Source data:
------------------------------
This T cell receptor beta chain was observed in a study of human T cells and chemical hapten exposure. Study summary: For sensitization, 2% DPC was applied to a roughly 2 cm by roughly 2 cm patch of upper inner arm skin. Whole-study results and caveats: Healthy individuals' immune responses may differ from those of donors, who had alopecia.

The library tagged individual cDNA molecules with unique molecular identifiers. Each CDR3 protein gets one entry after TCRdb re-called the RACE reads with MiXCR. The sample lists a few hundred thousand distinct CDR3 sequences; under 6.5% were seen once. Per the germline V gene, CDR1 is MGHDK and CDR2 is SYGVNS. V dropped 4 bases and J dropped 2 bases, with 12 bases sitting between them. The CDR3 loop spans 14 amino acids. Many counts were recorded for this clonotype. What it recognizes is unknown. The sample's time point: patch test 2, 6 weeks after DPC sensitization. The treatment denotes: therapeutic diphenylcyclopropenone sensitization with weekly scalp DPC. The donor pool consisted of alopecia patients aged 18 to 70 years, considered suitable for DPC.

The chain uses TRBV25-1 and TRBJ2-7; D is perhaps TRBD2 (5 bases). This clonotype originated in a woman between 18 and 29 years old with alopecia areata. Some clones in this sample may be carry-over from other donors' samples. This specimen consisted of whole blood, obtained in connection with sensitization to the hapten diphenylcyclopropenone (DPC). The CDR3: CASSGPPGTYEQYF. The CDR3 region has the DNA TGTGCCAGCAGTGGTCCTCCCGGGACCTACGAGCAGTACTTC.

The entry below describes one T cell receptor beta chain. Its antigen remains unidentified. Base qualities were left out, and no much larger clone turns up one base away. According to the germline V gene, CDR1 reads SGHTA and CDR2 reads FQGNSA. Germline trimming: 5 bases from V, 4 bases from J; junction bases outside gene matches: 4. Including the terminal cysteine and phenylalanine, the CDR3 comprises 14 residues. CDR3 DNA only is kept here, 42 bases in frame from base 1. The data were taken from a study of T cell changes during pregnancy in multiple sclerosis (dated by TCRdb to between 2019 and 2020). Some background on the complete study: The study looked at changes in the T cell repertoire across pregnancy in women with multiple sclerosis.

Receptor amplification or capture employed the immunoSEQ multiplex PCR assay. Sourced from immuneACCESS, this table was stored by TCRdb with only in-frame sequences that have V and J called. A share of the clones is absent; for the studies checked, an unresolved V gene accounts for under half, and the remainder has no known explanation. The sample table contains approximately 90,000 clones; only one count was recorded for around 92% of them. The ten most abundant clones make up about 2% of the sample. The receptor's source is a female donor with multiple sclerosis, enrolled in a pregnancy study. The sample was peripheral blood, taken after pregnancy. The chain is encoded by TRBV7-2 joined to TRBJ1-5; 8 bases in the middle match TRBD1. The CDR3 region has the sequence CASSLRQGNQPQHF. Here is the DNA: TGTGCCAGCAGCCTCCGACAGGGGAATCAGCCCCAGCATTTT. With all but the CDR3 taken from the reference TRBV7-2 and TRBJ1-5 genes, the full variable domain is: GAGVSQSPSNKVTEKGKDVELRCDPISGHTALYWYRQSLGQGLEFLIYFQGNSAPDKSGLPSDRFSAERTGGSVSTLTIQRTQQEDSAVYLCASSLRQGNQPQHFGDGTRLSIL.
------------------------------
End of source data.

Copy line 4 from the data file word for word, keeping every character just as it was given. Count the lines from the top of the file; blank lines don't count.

The entry below describes one T cell receptor beta chain. Its antigen remains unidentified. Base qualities were left out, and no much larger clone turns up one base away. According to the germline V gene, CDR1 reads SGHTA and CDR2 reads FQGNSA. Germline trimming: 5 bases from V, 4 bases from J; junction bases outside gene matches: 4. Including the terminal cysteine and phenylalanine, the CDR3 comprises 14 residues. CDR3 DNA only is kept here, 42 bases in frame from base 1. The data were taken from a study of T cell changes during pregnancy in multiple sclerosis (dated by TCRdb to between 2019 and 2020). Some background on the complete study: The study looked at changes in the T cell repertoire across pregnancy in women with multiple sclerosis.